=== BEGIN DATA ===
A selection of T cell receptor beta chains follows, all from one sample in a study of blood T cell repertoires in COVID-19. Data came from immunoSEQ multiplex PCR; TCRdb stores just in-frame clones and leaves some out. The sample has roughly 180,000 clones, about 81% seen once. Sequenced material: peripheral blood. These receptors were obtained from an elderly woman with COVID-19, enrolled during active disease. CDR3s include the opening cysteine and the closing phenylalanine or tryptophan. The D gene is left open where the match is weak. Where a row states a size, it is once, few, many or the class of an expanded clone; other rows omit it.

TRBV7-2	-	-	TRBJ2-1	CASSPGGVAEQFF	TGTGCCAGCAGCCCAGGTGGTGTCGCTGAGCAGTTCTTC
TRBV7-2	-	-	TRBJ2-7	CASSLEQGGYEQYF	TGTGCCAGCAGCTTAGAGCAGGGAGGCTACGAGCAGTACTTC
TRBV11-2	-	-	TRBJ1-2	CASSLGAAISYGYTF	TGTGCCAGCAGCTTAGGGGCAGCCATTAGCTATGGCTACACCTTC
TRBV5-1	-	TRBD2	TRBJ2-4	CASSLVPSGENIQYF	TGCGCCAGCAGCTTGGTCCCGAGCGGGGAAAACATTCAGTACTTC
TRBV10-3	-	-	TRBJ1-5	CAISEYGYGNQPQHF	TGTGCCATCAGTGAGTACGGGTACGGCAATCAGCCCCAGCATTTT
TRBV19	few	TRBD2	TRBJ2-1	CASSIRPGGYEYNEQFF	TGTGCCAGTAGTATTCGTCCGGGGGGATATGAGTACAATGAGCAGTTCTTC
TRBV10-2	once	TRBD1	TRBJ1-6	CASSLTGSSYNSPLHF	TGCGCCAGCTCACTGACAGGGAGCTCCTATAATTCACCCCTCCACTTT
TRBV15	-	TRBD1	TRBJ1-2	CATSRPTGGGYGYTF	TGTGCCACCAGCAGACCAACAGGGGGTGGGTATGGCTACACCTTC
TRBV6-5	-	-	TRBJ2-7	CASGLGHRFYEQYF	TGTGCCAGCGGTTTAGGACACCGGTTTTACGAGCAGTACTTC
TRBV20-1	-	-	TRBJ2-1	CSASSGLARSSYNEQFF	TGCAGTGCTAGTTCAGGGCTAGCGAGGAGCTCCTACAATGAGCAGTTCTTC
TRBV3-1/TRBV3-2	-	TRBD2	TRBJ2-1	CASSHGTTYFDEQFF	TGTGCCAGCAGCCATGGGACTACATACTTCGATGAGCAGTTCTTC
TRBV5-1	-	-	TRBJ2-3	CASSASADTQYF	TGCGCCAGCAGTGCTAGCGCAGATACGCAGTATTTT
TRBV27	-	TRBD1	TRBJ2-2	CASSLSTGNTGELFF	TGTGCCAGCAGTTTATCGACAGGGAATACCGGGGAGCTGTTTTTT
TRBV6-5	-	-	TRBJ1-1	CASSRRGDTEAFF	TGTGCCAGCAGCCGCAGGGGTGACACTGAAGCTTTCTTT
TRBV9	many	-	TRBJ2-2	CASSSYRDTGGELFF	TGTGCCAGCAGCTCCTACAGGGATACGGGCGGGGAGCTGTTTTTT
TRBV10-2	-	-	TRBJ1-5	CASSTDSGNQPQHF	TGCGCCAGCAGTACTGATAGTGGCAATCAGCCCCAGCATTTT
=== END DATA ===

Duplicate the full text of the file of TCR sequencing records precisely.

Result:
A selection of T cell receptor beta chains follows, all from one sample in a study of blood T cell repertoires in COVID-19. Data came from immunoSEQ multiplex PCR; TCRdb stores just in-frame clones and leaves some out. The sample has roughly 180,000 clones, about 81% seen once. Sequenced material: peripheral blood. These receptors were obtained from an elderly woman with COVID-19, enrolled during active disease. CDR3s include the opening cysteine and the closing phenylalanine or tryptophan. The D gene is left open where the match is weak. Where a row states a size, it is once, few, many or the class of an expanded clone; other rows omit it.

TRBV7-2	-	-	TRBJ2-1	CASSPGGVAEQFF	TGTGCCAGCAGCCCAGGTGGTGTCGCTGAGCAGTTCTTC
TRBV7-2	-	-	TRBJ2-7	CASSLEQGGYEQYF	TGTGCCAGCAGCTTAGAGCAGGGAGGCTACGAGCAGTACTTC
TRBV11-2	-	-	TRBJ1-2	CASSLGAAISYGYTF	TGTGCCAGCAGCTTAGGGGCAGCCATTAGCTATGGCTACACCTTC
TRBV5-1	-	TRBD2	TRBJ2-4	CASSLVPSGENIQYF	TGCGCCAGCAGCTTGGTCCCGAGCGGGGAAAACATTCAGTACTTC
TRBV10-3	-	-	TRBJ1-5	CAISEYGYGNQPQHF	TGTGCCATCAGTGAGTACGGGTACGGCAATCAGCCCCAGCATTTT
TRBV19	few	TRBD2	TRBJ2-1	CASSIRPGGYEYNEQFF	TGTGCCAGTAGTATTCGTCCGGGGGGATATGAGTACAATGAGCAGTTCTTC
TRBV10-2	once	TRBD1	TRBJ1-6	CASSLTGSSYNSPLHF	TGCGCCAGCTCACTGACAGGGAGCTCCTATAATTCACCCCTCCACTTT
TRBV15	-	TRBD1	TRBJ1-2	CATSRPTGGGYGYTF	TGTGCCACCAGCAGACCAACAGGGGGTGGGTATGGCTACACCTTC
TRBV6-5	-	-	TRBJ2-7	CASGLGHRFYEQYF	TGTGCCAGCGGTTTAGGACACCGGTTTTACGAGCAGTACTTC
TRBV20-1	-	-	TRBJ2-1	CSASSGLARSSYNEQFF	TGCAGTGCTAGTTCAGGGCTAGCGAGGAGCTCCTACAATGAGCAGTTCTTC
TRBV3-1/TRBV3-2	-	TRBD2	TRBJ2-1	CASSHGTTYFDEQFF	TGTGCCAGCAGCCATGGGACTACATACTTCGATGAGCAGTTCTTC
TRBV5-1	-	-	TRBJ2-3	CASSASADTQYF	TGCGCCAGCAGTGCTAGCGCAGATACGCAGTATTTT
TRBV27	-	TRBD1	TRBJ2-2	CASSLSTGNTGELFF	TGTGCCAGCAGTTTATCGACAGGGAATACCGGGGAGCTGTTTTTT
TRBV6-5	-	-	TRBJ1-1	CASSRRGDTEAFF	TGTGCCAGCAGCCGCAGGGGTGACACTGAAGCTTTCTTT
TRBV9	many	-	TRBJ2-2	CASSSYRDTGGELFF	TGTGCCAGCAGCTCCTACAGGGATACGGGCGGGGAGCTGTTTTTT
TRBV10-2	-	-	TRBJ1-5	CASSTDSGNQPQHF	TGCGCCAGCAGTACTGATAGTGGCAATCAGCCCCAGCATTTT